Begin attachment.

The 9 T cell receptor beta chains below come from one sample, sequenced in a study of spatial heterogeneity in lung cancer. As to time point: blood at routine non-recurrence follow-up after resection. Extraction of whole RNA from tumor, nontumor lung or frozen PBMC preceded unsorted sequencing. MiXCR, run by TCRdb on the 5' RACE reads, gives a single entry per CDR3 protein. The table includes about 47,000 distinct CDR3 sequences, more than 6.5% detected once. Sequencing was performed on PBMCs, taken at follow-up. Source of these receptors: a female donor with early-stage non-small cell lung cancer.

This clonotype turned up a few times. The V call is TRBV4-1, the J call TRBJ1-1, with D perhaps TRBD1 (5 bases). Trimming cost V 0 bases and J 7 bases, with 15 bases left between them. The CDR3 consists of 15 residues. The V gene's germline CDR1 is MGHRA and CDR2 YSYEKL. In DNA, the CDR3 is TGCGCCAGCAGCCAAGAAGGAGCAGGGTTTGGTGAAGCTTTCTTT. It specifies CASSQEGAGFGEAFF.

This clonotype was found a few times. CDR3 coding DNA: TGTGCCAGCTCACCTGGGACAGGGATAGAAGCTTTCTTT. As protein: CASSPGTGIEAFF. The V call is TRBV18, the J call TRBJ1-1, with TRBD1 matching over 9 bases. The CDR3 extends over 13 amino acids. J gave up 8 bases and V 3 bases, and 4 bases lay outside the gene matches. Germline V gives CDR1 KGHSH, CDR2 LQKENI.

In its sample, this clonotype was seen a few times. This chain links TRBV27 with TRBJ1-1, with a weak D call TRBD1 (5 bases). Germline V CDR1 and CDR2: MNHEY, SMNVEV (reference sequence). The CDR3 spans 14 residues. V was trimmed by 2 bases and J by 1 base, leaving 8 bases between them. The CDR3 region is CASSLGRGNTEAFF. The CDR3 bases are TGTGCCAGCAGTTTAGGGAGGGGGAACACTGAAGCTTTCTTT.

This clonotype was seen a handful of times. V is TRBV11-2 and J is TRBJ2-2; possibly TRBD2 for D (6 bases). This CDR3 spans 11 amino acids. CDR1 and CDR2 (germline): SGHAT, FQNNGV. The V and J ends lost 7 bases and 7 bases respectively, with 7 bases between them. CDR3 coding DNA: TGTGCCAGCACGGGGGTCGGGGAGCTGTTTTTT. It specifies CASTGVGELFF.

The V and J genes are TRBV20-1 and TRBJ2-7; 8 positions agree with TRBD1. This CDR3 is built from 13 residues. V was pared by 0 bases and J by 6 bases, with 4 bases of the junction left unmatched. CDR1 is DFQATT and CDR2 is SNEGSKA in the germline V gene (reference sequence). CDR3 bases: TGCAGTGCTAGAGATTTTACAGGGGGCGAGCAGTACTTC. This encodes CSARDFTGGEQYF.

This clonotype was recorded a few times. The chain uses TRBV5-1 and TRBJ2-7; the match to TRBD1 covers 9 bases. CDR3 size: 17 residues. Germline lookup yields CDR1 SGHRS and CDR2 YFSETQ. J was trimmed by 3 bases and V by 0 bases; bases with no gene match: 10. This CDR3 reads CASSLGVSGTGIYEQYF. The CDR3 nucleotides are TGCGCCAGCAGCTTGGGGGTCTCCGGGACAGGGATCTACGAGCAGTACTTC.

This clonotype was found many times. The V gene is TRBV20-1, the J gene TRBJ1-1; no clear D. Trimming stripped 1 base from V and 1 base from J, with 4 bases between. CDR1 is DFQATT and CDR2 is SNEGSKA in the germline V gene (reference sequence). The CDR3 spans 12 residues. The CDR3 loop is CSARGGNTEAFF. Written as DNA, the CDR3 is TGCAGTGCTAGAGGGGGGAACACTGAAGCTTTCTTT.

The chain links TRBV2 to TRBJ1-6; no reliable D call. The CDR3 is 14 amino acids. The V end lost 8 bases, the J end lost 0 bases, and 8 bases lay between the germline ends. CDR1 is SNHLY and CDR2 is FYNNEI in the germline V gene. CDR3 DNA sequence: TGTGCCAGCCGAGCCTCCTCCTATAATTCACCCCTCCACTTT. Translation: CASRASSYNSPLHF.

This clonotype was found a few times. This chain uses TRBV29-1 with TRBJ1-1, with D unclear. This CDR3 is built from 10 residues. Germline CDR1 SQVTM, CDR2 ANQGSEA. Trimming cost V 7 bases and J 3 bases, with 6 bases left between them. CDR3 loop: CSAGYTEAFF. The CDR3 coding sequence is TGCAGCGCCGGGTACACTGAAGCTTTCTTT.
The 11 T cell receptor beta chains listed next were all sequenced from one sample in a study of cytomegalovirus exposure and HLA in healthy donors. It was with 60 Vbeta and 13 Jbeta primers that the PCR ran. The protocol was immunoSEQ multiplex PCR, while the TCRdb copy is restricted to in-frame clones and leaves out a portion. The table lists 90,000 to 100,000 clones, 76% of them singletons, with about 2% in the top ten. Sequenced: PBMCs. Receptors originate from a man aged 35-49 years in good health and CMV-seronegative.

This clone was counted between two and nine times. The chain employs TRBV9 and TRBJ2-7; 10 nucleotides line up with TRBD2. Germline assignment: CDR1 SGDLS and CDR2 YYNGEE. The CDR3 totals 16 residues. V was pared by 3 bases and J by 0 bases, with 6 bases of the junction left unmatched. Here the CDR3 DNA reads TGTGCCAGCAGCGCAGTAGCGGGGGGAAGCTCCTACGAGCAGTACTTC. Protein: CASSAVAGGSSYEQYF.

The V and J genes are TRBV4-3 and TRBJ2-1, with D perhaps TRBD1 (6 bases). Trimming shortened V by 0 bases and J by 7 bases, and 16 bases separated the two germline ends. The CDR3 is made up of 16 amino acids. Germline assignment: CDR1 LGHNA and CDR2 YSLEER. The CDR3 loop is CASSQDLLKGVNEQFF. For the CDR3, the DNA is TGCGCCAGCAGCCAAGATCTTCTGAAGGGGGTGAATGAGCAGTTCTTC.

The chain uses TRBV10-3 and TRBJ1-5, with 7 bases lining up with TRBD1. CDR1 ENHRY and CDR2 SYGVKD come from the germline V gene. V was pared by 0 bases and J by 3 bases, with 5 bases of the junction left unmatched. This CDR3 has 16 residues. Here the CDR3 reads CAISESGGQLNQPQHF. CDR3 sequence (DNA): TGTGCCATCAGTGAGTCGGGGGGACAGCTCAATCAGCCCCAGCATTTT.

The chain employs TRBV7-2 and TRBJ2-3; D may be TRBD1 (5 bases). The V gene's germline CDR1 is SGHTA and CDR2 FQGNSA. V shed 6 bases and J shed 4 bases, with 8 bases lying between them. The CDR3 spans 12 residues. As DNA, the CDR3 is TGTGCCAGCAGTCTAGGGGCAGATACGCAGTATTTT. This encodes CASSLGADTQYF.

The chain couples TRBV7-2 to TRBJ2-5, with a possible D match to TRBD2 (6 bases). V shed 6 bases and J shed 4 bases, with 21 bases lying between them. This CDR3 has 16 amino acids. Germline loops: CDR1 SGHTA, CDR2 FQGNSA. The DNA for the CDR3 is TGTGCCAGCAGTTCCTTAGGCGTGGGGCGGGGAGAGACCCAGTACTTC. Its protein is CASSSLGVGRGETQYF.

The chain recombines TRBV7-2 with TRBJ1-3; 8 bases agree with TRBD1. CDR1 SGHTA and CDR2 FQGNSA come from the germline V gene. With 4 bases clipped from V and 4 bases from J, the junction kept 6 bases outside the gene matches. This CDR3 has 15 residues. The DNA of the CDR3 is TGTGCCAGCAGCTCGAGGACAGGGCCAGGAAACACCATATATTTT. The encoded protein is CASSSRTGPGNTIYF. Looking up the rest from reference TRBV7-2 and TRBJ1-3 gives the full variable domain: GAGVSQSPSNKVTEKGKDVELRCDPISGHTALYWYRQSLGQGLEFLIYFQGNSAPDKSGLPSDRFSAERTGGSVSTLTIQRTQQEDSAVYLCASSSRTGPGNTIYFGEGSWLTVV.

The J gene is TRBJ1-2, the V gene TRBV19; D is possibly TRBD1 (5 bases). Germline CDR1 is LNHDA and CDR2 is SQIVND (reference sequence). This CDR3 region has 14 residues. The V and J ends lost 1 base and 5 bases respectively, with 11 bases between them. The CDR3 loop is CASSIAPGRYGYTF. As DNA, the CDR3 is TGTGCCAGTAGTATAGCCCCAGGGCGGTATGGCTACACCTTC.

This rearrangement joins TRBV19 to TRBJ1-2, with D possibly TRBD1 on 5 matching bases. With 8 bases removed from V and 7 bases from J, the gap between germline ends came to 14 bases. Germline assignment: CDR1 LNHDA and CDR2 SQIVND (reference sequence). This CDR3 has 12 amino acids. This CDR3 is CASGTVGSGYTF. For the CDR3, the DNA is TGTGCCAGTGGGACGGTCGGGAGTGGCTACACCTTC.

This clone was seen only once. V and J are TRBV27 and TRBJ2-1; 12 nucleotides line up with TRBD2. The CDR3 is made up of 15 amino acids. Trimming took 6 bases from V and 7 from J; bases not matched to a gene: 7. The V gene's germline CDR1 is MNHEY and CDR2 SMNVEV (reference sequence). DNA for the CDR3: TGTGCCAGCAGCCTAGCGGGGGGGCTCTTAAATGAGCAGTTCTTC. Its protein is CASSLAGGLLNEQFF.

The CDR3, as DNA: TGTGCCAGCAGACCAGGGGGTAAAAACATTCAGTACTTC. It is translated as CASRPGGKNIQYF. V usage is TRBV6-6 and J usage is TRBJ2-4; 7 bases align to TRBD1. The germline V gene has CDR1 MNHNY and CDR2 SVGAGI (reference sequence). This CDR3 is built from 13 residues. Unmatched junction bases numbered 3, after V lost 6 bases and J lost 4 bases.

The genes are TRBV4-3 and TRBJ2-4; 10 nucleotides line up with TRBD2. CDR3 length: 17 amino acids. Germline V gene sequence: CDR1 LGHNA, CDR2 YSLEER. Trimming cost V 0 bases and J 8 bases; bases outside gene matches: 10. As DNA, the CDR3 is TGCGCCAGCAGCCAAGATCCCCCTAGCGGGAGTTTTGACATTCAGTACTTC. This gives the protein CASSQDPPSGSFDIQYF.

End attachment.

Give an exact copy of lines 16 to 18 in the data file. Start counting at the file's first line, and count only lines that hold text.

The chain couples TRBV7-2 to TRBJ2-5, with a possible D match to TRBD2 (6 bases). V shed 6 bases and J shed 4 bases, with 21 bases lying between them. This CDR3 has 16 amino acids. Germline loops: CDR1 SGHTA, CDR2 FQGNSA. The DNA for the CDR3 is TGTGCCAGCAGTTCCTTAGGCGTGGGGCGGGGAGAGACCCAGTACTTC. Its protein is CASSSLGVGRGETQYF.

The chain recombines TRBV7-2 with TRBJ1-3; 8 bases agree with TRBD1. CDR1 SGHTA and CDR2 FQGNSA come from the germline V gene. With 4 bases clipped from V and 4 bases from J, the junction kept 6 bases outside the gene matches. This CDR3 has 15 residues. The DNA of the CDR3 is TGTGCCAGCAGCTCGAGGACAGGGCCAGGAAACACCATATATTTT. The encoded protein is CASSSRTGPGNTIYF. Looking up the rest from reference TRBV7-2 and TRBJ1-3 gives the full variable domain: GAGVSQSPSNKVTEKGKDVELRCDPISGHTALYWYRQSLGQGLEFLIYFQGNSAPDKSGLPSDRFSAERTGGSVSTLTIQRTQQEDSAVYLCASSSRTGPGNTIYFGEGSWLTVV.

The J gene is TRBJ1-2, the V gene TRBV19; D is possibly TRBD1 (5 bases). Germline CDR1 is LNHDA and CDR2 is SQIVND (reference sequence). This CDR3 region has 14 residues. The V and J ends lost 1 base and 5 bases respectively, with 11 bases between them. The CDR3 loop is CASSIAPGRYGYTF. As DNA, the CDR3 is TGTGCCAGTAGTATAGCCCCAGGGCGGTATGGCTACACCTTC.